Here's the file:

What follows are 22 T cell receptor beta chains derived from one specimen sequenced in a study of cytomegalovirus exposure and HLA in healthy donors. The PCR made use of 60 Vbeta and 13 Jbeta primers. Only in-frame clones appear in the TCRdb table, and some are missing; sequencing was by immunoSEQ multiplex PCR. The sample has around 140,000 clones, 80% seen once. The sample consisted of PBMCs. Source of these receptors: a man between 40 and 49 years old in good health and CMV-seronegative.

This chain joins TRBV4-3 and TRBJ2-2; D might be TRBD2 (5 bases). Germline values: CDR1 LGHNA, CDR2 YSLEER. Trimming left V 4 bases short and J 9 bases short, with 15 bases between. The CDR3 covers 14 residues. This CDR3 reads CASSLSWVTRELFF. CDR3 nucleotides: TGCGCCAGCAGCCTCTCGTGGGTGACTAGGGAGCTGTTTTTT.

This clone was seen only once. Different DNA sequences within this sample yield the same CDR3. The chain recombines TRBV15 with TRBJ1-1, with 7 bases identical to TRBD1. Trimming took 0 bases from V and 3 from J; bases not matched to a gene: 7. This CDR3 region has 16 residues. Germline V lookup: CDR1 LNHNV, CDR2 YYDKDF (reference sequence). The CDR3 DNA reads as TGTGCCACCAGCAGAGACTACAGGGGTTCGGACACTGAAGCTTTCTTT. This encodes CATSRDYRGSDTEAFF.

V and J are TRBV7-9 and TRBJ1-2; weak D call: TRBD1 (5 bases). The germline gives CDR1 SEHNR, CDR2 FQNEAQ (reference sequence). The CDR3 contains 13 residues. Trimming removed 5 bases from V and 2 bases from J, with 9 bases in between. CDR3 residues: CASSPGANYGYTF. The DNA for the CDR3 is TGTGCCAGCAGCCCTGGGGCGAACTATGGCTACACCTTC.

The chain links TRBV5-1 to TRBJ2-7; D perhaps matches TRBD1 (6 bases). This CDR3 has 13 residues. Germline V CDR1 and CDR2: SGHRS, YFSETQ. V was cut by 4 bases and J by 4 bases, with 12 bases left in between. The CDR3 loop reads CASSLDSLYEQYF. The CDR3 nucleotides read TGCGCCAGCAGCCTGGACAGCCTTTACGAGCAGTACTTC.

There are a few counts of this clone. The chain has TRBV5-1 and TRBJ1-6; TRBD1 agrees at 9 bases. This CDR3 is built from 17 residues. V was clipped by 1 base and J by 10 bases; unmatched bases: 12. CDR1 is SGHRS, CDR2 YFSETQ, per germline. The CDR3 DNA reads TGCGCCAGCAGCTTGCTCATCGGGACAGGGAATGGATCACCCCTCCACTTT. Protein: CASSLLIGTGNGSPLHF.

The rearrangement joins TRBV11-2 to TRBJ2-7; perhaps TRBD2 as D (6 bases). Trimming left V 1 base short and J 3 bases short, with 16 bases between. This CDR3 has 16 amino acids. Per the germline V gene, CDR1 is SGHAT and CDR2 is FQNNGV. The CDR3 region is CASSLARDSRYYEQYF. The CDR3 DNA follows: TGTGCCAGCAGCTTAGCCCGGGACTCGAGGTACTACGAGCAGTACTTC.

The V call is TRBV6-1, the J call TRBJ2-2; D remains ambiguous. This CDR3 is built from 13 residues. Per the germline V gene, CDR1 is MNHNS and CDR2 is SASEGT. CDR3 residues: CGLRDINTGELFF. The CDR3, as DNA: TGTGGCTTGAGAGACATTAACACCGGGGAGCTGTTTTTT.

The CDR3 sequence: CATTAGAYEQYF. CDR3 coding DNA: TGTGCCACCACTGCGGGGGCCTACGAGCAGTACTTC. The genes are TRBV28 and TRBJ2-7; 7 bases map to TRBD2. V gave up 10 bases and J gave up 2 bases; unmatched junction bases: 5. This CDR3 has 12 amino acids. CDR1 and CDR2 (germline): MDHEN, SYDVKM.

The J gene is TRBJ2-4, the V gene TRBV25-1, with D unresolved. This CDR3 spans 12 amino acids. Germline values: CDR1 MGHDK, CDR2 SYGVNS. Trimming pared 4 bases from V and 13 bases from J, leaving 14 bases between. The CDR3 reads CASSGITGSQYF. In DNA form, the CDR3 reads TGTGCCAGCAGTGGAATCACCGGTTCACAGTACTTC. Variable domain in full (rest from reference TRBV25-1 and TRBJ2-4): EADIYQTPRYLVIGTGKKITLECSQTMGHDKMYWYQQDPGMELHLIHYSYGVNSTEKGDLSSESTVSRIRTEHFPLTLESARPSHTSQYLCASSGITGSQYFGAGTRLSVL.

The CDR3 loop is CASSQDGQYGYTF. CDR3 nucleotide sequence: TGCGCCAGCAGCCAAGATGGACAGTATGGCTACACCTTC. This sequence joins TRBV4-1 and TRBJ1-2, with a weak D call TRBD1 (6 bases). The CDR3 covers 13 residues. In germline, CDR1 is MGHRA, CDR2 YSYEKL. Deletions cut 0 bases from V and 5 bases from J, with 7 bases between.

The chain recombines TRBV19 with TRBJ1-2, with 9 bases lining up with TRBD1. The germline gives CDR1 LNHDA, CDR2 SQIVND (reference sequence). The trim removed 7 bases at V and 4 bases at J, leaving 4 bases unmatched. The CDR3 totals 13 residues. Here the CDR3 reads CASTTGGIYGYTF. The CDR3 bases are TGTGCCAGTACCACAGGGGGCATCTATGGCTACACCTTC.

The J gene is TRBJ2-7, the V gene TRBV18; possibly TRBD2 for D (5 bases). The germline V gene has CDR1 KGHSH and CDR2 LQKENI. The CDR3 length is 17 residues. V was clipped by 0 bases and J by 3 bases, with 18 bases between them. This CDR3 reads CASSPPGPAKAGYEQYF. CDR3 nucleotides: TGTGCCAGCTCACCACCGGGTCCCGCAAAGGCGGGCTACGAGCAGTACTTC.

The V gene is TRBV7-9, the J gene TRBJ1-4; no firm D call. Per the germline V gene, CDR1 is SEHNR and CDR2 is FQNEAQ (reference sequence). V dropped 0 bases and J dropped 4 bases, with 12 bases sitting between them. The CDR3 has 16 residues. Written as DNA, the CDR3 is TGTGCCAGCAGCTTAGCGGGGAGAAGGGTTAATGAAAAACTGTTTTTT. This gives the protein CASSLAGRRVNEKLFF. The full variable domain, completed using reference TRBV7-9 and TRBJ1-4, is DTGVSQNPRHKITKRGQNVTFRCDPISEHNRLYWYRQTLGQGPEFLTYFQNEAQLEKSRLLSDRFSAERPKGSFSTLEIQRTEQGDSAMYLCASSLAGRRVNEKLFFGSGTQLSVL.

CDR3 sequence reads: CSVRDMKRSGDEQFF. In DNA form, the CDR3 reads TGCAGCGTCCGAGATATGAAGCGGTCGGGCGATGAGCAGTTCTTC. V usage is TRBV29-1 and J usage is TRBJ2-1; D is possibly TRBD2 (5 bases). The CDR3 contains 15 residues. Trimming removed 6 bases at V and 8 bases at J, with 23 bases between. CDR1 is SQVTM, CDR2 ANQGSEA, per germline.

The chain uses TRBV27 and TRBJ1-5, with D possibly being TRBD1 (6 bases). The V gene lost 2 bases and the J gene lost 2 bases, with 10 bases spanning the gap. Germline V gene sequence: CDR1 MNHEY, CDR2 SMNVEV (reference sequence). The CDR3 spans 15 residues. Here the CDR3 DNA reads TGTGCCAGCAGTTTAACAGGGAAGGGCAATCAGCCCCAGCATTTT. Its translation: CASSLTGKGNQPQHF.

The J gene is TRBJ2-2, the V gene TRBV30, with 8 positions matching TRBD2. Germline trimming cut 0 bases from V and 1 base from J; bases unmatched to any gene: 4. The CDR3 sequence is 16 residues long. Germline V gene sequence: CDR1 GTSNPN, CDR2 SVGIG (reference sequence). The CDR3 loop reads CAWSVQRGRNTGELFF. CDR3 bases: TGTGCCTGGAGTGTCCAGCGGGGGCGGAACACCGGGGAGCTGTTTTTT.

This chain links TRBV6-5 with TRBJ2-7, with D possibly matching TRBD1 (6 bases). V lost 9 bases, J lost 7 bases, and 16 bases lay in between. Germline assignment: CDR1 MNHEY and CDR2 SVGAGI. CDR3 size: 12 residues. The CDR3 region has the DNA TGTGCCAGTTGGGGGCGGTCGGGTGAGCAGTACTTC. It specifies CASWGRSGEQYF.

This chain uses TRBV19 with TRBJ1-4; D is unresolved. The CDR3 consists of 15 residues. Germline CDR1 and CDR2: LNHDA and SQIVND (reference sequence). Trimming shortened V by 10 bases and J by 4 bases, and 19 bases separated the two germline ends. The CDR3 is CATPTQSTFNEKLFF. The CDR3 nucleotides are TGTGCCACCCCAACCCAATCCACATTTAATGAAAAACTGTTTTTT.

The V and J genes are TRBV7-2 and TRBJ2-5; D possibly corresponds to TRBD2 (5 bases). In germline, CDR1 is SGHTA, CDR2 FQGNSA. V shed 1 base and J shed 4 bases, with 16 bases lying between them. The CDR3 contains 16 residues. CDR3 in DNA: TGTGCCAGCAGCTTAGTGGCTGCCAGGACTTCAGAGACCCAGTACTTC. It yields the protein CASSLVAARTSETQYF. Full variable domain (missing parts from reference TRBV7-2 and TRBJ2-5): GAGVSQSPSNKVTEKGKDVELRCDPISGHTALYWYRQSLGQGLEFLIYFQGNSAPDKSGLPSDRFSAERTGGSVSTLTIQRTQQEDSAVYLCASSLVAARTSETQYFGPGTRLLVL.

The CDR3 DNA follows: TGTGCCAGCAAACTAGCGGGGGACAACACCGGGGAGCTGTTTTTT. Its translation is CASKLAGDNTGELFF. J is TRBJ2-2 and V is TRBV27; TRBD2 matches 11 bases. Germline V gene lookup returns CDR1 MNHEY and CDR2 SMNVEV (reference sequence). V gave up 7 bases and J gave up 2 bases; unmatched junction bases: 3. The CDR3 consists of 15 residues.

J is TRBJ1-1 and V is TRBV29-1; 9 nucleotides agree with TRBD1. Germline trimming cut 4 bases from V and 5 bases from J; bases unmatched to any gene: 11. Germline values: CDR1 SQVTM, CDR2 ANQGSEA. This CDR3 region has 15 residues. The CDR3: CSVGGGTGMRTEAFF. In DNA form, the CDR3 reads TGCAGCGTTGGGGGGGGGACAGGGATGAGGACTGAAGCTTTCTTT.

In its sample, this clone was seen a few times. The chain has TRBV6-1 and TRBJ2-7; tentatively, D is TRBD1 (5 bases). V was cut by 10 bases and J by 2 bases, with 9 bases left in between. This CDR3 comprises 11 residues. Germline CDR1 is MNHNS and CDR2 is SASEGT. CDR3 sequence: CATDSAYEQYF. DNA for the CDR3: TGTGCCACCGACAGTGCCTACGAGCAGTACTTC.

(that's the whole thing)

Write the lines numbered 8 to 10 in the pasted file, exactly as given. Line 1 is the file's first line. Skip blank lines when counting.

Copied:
The V call is TRBV6-1, the J call TRBJ2-2; D remains ambiguous. This CDR3 is built from 13 residues. Per the germline V gene, CDR1 is MNHNS and CDR2 is SASEGT. CDR3 residues: CGLRDINTGELFF. The CDR3, as DNA: TGTGGCTTGAGAGACATTAACACCGGGGAGCTGTTTTTT.

The CDR3 sequence: CATTAGAYEQYF. CDR3 coding DNA: TGTGCCACCACTGCGGGGGCCTACGAGCAGTACTTC. The genes are TRBV28 and TRBJ2-7; 7 bases map to TRBD2. V gave up 10 bases and J gave up 2 bases; unmatched junction bases: 5. This CDR3 has 12 amino acids. CDR1 and CDR2 (germline): MDHEN, SYDVKM.

The J gene is TRBJ2-4, the V gene TRBV25-1, with D unresolved. This CDR3 spans 12 amino acids. Germline values: CDR1 MGHDK, CDR2 SYGVNS. Trimming pared 4 bases from V and 13 bases from J, leaving 14 bases between. The CDR3 reads CASSGITGSQYF. In DNA form, the CDR3 reads TGTGCCAGCAGTGGAATCACCGGTTCACAGTACTTC. Variable domain in full (rest from reference TRBV25-1 and TRBJ2-4): EADIYQTPRYLVIGTGKKITLECSQTMGHDKMYWYQQDPGMELHLIHYSYGVNSTEKGDLSSESTVSRIRTEHFPLTLESARPSHTSQYLCASSGITGSQYFGAGTRLSVL.